The following conversation demonstrates Carrie's ability to divert the topic of conversation to anything but herself:
-- "I want you to tell me about the bad feelings you have."
-- "I feel all right now."
-- "You don't always feel all right. When you don't, what do you think about?"
-- "I don't know."
-- "Well, what about when you get angry? Were you angry when you hurt yourself?"
-- "I don't get angry at anybody. I don't attack anybody."
-- "You attack yourself, so I know that you get angry at yourself."
-- "That's not the same. That's not real anger. Real anger has to include someone else."

As you can see, Carrie skillfully skirted around my direct questions about her to pick at nuances in the discussion. Her deflecting tactics was her way of keeping the self-injury from surfacing and revealing itself to her.

To make Carrie be more direct about herself, I became more direct in my questioning, "You aren't aware that you are angry at yourself. You don't want to be aware of that. Cutting yourself is like screaming out that you have painful feelings and angry feelings." Carrie's next statement was, "I must be a bad person." I assured her that she was not a "bad person", but that she did have complicated feelings and I told her that I would help her to interpret these feelings. Carrie soon became more involved in the sessions and became one of my most talkative clients.

Method # 3 - The False Self
Thirteen year old Chastity exhibited another form of avoidance tactic known as the false self. This is the method in which the self-mutilator talks a great deal, but says nothing of value. Chastity was referred to me after being caught burning herself on a radiator in the girl's bathroom. During her first session Chastity talked lively for twenty minutes about the various feelings she had experienced during the day. Her preconception before entering my office was obviously that therapists like to hear about people's emotions.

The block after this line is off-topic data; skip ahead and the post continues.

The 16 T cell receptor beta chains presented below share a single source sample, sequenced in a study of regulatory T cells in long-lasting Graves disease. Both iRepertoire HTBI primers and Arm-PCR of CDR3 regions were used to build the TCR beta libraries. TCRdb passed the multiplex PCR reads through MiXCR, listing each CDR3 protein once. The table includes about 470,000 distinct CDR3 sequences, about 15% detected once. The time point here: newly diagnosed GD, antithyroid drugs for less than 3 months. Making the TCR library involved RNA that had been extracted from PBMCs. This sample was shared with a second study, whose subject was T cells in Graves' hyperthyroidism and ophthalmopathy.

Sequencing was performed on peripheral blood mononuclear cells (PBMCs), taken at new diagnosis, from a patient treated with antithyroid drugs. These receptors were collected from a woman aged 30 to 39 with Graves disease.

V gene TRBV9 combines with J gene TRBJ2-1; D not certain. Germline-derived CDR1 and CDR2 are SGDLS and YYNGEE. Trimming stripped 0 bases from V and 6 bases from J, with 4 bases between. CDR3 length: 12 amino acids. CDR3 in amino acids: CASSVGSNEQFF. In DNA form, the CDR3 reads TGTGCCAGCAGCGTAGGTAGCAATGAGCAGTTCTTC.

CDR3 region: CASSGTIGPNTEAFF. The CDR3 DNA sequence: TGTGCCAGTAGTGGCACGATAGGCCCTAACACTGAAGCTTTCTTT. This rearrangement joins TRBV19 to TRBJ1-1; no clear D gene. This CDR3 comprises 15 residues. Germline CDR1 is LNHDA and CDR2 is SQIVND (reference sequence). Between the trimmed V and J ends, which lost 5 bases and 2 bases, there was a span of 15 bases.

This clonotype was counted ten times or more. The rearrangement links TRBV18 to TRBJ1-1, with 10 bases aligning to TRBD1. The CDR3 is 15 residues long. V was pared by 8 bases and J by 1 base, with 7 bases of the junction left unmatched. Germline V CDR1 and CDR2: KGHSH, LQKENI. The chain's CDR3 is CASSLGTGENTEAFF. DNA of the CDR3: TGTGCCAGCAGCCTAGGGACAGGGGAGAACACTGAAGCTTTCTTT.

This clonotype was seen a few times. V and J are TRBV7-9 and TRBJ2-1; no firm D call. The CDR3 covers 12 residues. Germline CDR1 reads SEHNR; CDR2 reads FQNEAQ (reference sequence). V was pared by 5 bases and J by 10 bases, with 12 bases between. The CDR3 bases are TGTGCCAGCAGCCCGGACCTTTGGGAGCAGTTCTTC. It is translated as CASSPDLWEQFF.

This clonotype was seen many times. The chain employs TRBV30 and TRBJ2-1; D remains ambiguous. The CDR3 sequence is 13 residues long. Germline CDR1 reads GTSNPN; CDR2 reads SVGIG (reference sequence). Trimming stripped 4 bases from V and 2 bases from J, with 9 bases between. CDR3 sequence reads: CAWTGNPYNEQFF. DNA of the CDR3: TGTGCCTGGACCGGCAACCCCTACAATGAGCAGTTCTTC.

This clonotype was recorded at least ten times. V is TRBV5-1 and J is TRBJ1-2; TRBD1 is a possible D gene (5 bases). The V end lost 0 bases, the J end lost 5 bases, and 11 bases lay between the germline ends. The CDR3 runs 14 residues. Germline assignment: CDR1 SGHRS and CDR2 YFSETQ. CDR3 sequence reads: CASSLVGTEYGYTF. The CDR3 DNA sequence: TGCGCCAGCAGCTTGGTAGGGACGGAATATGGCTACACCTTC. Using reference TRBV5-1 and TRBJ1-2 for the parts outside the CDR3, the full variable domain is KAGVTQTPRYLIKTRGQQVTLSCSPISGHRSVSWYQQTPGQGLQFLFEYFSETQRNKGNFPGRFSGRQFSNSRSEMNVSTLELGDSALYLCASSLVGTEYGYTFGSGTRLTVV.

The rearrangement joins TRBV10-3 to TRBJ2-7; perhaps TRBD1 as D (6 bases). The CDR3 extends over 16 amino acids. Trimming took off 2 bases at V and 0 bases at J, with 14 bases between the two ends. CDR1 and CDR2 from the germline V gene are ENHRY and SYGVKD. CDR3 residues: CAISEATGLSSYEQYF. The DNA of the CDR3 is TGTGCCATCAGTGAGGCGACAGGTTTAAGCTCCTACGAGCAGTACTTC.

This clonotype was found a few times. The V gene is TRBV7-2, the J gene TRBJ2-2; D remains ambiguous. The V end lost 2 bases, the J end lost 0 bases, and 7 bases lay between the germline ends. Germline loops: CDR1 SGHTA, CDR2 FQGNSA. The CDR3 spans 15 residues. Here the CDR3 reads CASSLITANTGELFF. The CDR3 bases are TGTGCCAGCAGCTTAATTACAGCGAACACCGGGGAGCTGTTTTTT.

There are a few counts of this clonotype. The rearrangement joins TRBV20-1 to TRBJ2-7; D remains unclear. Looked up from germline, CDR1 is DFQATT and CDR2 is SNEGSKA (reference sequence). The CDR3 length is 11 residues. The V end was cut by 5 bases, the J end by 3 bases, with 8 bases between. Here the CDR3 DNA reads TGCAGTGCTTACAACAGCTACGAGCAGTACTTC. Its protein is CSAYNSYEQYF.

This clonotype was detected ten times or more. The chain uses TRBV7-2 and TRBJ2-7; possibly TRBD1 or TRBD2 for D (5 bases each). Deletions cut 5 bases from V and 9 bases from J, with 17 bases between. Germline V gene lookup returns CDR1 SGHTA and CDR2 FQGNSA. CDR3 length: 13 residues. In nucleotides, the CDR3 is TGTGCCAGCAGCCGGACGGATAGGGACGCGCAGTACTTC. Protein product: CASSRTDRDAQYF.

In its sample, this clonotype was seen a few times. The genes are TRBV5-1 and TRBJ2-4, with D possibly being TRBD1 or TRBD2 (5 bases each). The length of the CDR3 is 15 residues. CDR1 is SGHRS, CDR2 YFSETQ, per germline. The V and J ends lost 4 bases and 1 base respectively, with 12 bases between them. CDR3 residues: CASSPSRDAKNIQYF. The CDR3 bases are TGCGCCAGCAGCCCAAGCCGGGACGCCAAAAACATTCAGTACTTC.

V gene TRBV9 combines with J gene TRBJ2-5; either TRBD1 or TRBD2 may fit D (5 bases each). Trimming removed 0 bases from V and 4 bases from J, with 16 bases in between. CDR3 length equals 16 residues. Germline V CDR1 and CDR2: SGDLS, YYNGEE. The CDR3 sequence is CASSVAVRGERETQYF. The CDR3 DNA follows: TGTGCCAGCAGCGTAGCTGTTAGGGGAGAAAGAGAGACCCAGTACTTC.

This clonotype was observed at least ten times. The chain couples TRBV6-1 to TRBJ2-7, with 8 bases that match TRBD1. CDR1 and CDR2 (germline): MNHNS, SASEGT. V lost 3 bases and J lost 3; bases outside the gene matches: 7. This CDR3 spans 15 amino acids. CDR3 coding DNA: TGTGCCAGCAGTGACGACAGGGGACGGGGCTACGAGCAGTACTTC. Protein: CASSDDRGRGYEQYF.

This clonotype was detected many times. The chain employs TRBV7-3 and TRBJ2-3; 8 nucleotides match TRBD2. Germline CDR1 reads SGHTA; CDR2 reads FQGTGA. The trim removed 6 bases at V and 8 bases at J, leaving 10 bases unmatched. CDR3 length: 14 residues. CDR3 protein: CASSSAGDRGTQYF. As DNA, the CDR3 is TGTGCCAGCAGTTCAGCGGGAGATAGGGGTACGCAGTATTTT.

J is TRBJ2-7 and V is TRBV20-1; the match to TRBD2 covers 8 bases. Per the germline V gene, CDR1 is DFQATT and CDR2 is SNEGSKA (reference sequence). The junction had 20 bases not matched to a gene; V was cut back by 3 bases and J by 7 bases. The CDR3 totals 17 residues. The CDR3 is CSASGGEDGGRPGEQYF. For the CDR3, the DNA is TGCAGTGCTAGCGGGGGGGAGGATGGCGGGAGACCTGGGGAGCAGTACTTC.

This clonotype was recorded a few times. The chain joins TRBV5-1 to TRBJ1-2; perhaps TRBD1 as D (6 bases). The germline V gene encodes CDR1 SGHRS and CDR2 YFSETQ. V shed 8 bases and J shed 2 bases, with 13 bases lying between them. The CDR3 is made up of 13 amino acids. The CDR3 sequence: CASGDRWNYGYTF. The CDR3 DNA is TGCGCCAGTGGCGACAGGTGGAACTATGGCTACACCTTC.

However, the emotions she was conveying never reached the root of the problem. Whenever I asked her a question, she quickly agreed with me, even when the next question contradicted the first. I soon realized that only a direct question about her injuring would help to focus Chastity. Instead of asking general questions about her emotional state, I asked, "What were your feelings at the moment you burned yourself?" For the first time, Chastity was speechless and didn't know what to say.

At last, she finally opened herself up saying, "I didn't feel anything." I than asked her, "Is that what you wanted, to feel nothing?" She replied, "Yeah. It was like I was feeling everything up to that point, but when I burned myself, and it didn't hurt, I thought everything else went away." By being direct and not allowing Chastity any way to put up a false self to distract me, I was able to help her in increasing her awareness of her feelings at the time of the burning.